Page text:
Scentre Group is a shopping centre company, which owns, develops, designs, constructs, and takes care of funds/asset management, property management, leasing and marketing of its retail centres under the Westfield brand name across Australia and New Zealand.

Remuneration and Liquidity Update: Recently, Scentre Group announced a Board and Executive Remuneration Update at the backdrop of Covid-19 pandemic and its impact on the Group’s operations.

  • The Company Board has agreed to a 20% reduction in base Board fees; and
  • The Senior Leadership Team including Peter Allen, Group’s CEO, and Elliott Rusanow, the Group’s CFO have all agreed to a 20% reduction in fixed remuneration.

All these changes would be effective 1 May 2020 onward with the Board reviewing these arrangements in August 2020.

At the onset of April 2020, the Group had also announced to have obtained additional unsecured bank facilities that increased the Group’s available liquidity position to $ 3.1 billion as at 1 April 2020. These additional facilities have a two-year term which would ensure further funding flexibility over the coming period for Scentre Group. Currently, the Group has $ 2.5 billion of bonds and bank facilities maturing through to 31 December 2020.

On a further positive note, in March 2020, Australia’s Prime Minister, Hon Scott Morrison MP had announced that shopping centres are ‘essential activities’ and therefore, Scentre Group’s Westfield centres, which include supermarkets, grocery stores, food markets and retail stores have been kept open to assist the community in dealing with the response to the Covid-19 pandemic, according to a company update in mid-March 2020. 

Stock Information: With a market cap of ~ $ 10.69 billion, the SCG stock settled the day’s trade higher at $ 2.150, edged up 4.37% with ~ 43.16 million shares traded on 17 April 2020.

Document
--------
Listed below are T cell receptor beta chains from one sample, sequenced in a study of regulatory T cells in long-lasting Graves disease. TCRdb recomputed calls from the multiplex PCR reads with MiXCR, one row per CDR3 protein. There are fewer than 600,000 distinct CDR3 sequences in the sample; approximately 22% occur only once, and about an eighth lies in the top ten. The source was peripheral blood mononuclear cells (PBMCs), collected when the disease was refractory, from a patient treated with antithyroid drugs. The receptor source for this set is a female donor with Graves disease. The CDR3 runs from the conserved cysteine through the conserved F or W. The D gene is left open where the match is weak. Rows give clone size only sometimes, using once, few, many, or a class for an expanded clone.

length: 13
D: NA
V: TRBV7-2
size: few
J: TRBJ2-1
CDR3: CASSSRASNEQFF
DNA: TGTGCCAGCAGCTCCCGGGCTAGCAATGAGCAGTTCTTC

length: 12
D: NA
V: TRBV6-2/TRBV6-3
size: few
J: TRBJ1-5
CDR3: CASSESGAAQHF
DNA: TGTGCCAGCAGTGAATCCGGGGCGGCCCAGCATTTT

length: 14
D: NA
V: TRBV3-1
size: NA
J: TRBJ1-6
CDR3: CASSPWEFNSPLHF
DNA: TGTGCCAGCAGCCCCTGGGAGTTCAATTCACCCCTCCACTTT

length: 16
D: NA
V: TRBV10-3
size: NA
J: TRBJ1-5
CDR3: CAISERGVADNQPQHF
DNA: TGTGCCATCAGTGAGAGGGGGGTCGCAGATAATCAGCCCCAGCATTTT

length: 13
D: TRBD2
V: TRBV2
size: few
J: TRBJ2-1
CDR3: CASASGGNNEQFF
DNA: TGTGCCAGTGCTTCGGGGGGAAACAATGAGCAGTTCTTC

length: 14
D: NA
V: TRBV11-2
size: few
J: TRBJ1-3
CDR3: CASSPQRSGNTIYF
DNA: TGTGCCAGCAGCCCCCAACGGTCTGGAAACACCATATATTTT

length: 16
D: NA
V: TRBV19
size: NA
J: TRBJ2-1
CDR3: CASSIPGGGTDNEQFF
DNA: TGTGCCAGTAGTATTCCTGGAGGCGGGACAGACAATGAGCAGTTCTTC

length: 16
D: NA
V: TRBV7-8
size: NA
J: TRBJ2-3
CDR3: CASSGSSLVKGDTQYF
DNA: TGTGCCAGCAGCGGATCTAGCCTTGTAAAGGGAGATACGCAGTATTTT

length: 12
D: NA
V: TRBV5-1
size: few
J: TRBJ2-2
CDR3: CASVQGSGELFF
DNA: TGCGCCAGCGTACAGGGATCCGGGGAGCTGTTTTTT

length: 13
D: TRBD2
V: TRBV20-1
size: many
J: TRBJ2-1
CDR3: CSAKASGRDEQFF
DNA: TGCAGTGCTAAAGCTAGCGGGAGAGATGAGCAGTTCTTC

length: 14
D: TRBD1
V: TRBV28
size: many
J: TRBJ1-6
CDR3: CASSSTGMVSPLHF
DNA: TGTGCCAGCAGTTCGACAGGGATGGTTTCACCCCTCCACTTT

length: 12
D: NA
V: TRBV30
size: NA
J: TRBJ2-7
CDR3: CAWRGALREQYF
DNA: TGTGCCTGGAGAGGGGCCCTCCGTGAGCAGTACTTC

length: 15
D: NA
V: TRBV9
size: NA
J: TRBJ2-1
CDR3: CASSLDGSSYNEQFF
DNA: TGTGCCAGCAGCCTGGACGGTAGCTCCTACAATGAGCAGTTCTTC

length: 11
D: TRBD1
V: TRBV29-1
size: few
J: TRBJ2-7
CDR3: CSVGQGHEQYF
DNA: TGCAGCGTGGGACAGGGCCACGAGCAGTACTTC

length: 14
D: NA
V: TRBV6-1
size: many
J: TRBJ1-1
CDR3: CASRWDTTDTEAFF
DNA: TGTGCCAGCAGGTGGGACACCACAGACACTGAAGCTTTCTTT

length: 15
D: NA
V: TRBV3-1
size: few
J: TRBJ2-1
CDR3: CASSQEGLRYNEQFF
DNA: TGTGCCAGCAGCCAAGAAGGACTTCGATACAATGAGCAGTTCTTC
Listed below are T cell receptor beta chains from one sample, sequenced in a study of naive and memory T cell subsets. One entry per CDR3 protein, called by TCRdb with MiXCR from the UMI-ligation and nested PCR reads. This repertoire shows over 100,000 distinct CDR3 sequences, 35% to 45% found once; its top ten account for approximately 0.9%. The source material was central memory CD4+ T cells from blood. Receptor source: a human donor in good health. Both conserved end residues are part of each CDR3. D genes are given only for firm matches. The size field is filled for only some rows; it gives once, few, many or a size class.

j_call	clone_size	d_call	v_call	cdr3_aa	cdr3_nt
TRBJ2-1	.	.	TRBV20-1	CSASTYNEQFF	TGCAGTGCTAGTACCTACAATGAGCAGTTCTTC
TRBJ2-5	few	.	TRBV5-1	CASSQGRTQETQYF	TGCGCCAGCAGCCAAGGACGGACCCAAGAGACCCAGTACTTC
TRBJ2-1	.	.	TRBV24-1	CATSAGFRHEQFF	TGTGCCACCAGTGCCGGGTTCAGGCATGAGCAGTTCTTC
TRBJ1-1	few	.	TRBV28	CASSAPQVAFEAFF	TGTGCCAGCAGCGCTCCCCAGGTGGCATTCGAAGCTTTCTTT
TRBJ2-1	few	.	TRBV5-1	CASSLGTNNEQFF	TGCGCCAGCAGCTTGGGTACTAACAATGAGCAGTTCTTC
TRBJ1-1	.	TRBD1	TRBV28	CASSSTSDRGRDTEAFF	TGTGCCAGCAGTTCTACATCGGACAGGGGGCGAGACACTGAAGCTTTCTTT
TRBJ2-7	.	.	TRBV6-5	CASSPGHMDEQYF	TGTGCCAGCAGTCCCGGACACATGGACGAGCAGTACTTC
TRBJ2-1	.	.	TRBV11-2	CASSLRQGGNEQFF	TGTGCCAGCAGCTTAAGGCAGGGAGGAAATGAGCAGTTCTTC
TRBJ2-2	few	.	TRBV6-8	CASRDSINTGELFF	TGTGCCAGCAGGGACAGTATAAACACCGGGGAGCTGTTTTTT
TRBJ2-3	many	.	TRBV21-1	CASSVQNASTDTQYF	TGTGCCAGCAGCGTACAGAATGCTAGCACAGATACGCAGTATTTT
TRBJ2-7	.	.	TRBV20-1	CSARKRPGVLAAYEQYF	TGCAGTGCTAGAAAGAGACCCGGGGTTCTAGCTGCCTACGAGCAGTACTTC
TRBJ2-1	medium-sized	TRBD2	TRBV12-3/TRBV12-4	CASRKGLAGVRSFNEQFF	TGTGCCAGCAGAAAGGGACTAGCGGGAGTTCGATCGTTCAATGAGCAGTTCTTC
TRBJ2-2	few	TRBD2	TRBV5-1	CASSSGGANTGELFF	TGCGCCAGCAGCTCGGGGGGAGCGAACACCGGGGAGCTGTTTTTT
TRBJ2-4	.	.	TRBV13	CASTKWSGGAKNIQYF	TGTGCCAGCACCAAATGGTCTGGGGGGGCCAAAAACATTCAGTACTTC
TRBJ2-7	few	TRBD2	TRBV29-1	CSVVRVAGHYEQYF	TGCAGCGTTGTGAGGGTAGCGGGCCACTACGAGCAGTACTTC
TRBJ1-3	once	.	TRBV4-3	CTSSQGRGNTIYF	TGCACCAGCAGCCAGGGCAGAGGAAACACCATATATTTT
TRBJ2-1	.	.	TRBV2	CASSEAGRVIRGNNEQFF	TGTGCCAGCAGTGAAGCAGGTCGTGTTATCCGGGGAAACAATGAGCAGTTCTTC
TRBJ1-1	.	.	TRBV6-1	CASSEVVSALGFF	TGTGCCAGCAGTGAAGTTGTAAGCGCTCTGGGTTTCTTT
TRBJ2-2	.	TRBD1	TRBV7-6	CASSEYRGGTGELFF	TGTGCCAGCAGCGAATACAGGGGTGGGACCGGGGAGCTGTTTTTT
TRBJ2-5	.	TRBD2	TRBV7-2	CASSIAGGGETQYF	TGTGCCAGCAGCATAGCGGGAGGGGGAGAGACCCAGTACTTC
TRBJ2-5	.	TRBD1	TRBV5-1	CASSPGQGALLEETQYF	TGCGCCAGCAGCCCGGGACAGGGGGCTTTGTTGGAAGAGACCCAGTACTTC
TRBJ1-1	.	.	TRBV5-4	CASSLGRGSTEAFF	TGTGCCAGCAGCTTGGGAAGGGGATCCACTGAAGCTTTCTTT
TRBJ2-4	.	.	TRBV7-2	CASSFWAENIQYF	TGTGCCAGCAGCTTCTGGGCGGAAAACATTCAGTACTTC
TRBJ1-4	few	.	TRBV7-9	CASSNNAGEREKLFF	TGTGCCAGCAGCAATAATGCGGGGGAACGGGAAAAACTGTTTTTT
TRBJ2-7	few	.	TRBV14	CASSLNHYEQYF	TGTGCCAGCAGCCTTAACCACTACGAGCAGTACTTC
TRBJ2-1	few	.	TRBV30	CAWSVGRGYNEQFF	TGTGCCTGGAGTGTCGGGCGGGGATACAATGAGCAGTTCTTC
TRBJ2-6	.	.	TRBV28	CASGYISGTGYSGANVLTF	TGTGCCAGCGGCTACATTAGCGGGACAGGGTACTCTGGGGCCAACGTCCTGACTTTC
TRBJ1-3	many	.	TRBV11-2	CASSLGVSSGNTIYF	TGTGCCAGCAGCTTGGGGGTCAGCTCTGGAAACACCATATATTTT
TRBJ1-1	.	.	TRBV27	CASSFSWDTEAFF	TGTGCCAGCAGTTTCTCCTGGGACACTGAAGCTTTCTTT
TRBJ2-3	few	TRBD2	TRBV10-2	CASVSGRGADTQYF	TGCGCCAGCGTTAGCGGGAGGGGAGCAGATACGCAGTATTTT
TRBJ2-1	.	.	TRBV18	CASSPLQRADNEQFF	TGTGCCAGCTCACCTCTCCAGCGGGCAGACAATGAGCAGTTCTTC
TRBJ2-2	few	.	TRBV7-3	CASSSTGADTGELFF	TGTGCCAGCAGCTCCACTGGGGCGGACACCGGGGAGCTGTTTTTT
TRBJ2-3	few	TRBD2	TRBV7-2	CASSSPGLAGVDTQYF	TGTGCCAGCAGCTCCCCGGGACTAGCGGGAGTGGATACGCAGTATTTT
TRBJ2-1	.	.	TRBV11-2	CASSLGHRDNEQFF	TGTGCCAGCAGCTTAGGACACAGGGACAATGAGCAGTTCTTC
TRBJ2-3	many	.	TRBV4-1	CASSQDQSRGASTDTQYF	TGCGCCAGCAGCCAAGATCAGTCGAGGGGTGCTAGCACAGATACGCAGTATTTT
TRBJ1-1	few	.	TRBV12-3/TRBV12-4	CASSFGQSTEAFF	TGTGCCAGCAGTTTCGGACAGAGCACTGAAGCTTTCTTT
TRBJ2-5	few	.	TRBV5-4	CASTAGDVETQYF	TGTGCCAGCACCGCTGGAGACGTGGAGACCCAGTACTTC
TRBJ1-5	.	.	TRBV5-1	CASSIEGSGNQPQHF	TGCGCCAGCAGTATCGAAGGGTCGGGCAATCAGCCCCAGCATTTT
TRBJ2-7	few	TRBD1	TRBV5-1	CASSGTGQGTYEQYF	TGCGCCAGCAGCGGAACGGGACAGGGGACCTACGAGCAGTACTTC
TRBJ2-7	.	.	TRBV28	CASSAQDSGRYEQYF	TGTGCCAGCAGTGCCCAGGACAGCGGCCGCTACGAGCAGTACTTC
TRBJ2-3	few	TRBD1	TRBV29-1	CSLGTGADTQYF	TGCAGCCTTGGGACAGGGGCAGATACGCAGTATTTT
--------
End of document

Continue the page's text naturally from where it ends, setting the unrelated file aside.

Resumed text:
Charter Hall Group (ASX: CHC)

Charter Hall Group is another key fully integrated real-estate player in Australia with over 29 years’ experience in property investment and funds management including access, deployment, management, and equity investment across its core sectors being office places, retail assets, industrial as well as social infrastructure. The Group has as high as $ 38.9 billion worth portfolio of over 1,100 high-quality, long-leased properties with a $ 6.8 billion development pipeline.

On 25 March 2020, the Group announced to have received the final Charter Hall Office Trust (CHOT) performance fee of $ 148 million, which led to an increase in Charter Hall Group’s available balance sheet liquidity to ~$ 350 million with a gearing of 2.8%. The Group’s weighted average debt maturity is 6.3 years.

As per Group MD and CEO, David Harrison, the latest receipt of funds demonstrates the successful investment outcome that CHOT fund investors have witnessed while it also gives a testimony to the Group’s success in securing investment opportunities.

Amidst the Covid-19 circumstances, Charter Hall Group also reaffirmed its FY20 earnings guidance which estimates the post-tax operating earnings per security (OEPS) growth to be nearly 40% higher than that recorded in the prior year FY19. Besides, the guidance for financial year 2020 entails $ 98 million of the $ 148 million CHOT performance fee, of which around $ 50 million were recognised as part of the FY19 earnings.

Stock Information: With a market capitalisation of $ 3.38 billion, the CHC stock settled the day’s trade on 17 April 2020 at $ 7.750, edged up 6.89% by $ 0.500.

Also Read Staying Positive while ABS Talks About COVID-19 Driven Impact on Businesses